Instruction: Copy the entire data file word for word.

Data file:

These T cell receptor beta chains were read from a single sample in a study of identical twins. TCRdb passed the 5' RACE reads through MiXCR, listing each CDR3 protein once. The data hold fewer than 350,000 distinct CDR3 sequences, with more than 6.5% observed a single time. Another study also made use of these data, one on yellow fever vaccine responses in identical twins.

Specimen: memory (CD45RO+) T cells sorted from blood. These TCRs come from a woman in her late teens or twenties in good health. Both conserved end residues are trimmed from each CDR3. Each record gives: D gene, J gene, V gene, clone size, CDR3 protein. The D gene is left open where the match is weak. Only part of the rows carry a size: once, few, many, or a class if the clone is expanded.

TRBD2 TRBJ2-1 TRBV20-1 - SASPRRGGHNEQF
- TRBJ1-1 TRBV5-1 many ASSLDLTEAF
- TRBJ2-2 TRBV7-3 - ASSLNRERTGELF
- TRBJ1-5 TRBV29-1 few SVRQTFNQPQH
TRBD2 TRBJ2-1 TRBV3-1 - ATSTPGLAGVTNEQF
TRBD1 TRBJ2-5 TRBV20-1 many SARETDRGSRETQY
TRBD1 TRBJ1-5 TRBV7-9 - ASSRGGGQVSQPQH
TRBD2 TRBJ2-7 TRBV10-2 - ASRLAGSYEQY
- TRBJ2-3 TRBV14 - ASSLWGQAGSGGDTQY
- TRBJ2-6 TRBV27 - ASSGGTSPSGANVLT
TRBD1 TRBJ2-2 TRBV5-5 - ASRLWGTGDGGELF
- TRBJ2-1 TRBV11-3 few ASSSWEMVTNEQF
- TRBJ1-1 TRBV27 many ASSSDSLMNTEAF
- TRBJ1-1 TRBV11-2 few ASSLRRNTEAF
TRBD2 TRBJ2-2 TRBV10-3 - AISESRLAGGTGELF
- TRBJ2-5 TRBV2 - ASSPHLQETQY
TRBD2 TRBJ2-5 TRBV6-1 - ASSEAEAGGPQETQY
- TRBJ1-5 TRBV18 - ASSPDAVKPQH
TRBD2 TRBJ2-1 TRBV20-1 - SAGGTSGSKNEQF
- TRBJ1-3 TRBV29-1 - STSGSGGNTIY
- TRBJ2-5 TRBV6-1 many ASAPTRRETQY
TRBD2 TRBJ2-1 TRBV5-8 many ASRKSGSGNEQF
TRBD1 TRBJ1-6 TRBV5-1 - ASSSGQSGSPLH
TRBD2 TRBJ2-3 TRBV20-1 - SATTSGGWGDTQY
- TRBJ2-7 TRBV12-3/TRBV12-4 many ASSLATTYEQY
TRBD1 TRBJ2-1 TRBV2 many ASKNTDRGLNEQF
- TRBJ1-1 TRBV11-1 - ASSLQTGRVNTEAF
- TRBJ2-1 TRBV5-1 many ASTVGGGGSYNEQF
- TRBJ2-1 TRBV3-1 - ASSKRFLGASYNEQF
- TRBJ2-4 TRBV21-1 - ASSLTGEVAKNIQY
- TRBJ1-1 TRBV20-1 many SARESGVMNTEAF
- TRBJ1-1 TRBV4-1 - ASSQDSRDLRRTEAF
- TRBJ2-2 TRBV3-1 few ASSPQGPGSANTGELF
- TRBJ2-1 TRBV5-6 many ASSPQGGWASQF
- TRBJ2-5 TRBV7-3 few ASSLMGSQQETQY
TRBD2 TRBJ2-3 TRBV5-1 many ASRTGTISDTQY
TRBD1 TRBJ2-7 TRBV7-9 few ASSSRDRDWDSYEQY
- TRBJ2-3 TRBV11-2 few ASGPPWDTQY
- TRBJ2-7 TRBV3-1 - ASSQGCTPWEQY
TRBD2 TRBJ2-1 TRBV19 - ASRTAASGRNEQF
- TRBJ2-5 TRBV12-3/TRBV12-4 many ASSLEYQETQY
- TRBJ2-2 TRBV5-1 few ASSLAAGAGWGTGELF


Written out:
These T cell receptor beta chains were read from a single sample in a study of identical twins. TCRdb passed the 5' RACE reads through MiXCR, listing each CDR3 protein once. The data hold fewer than 350,000 distinct CDR3 sequences, with more than 6.5% observed a single time. Another study also made use of these data, one on yellow fever vaccine responses in identical twins.

Specimen: memory (CD45RO+) T cells sorted from blood. These TCRs come from a woman in her late teens or twenties in good health. Both conserved end residues are trimmed from each CDR3. Each record gives: D gene, J gene, V gene, clone size, CDR3 protein. The D gene is left open where the match is weak. Only part of the rows carry a size: once, few, many, or a class if the clone is expanded.

TRBD2 TRBJ2-1 TRBV20-1 - SASPRRGGHNEQF
- TRBJ1-1 TRBV5-1 many ASSLDLTEAF
- TRBJ2-2 TRBV7-3 - ASSLNRERTGELF
- TRBJ1-5 TRBV29-1 few SVRQTFNQPQH
TRBD2 TRBJ2-1 TRBV3-1 - ATSTPGLAGVTNEQF
TRBD1 TRBJ2-5 TRBV20-1 many SARETDRGSRETQY
TRBD1 TRBJ1-5 TRBV7-9 - ASSRGGGQVSQPQH
TRBD2 TRBJ2-7 TRBV10-2 - ASRLAGSYEQY
- TRBJ2-3 TRBV14 - ASSLWGQAGSGGDTQY
- TRBJ2-6 TRBV27 - ASSGGTSPSGANVLT
TRBD1 TRBJ2-2 TRBV5-5 - ASRLWGTGDGGELF
- TRBJ2-1 TRBV11-3 few ASSSWEMVTNEQF
- TRBJ1-1 TRBV27 many ASSSDSLMNTEAF
- TRBJ1-1 TRBV11-2 few ASSLRRNTEAF
TRBD2 TRBJ2-2 TRBV10-3 - AISESRLAGGTGELF
- TRBJ2-5 TRBV2 - ASSPHLQETQY
TRBD2 TRBJ2-5 TRBV6-1 - ASSEAEAGGPQETQY
- TRBJ1-5 TRBV18 - ASSPDAVKPQH
TRBD2 TRBJ2-1 TRBV20-1 - SAGGTSGSKNEQF
- TRBJ1-3 TRBV29-1 - STSGSGGNTIY
- TRBJ2-5 TRBV6-1 many ASAPTRRETQY
TRBD2 TRBJ2-1 TRBV5-8 many ASRKSGSGNEQF
TRBD1 TRBJ1-6 TRBV5-1 - ASSSGQSGSPLH
TRBD2 TRBJ2-3 TRBV20-1 - SATTSGGWGDTQY
- TRBJ2-7 TRBV12-3/TRBV12-4 many ASSLATTYEQY
TRBD1 TRBJ2-1 TRBV2 many ASKNTDRGLNEQF
- TRBJ1-1 TRBV11-1 - ASSLQTGRVNTEAF
- TRBJ2-1 TRBV5-1 many ASTVGGGGSYNEQF
- TRBJ2-1 TRBV3-1 - ASSKRFLGASYNEQF
- TRBJ2-4 TRBV21-1 - ASSLTGEVAKNIQY
- TRBJ1-1 TRBV20-1 many SARESGVMNTEAF
- TRBJ1-1 TRBV4-1 - ASSQDSRDLRRTEAF
- TRBJ2-2 TRBV3-1 few ASSPQGPGSANTGELF
- TRBJ2-1 TRBV5-6 many ASSPQGGWASQF
- TRBJ2-5 TRBV7-3 few ASSLMGSQQETQY
TRBD2 TRBJ2-3 TRBV5-1 many ASRTGTISDTQY
TRBD1 TRBJ2-7 TRBV7-9 few ASSSRDRDWDSYEQY
- TRBJ2-3 TRBV11-2 few ASGPPWDTQY
- TRBJ2-7 TRBV3-1 - ASSQGCTPWEQY
TRBD2 TRBJ2-1 TRBV19 - ASRTAASGRNEQF
- TRBJ2-5 TRBV12-3/TRBV12-4 many ASSLEYQETQY
- TRBJ2-2 TRBV5-1 few ASSLAAGAGWGTGELF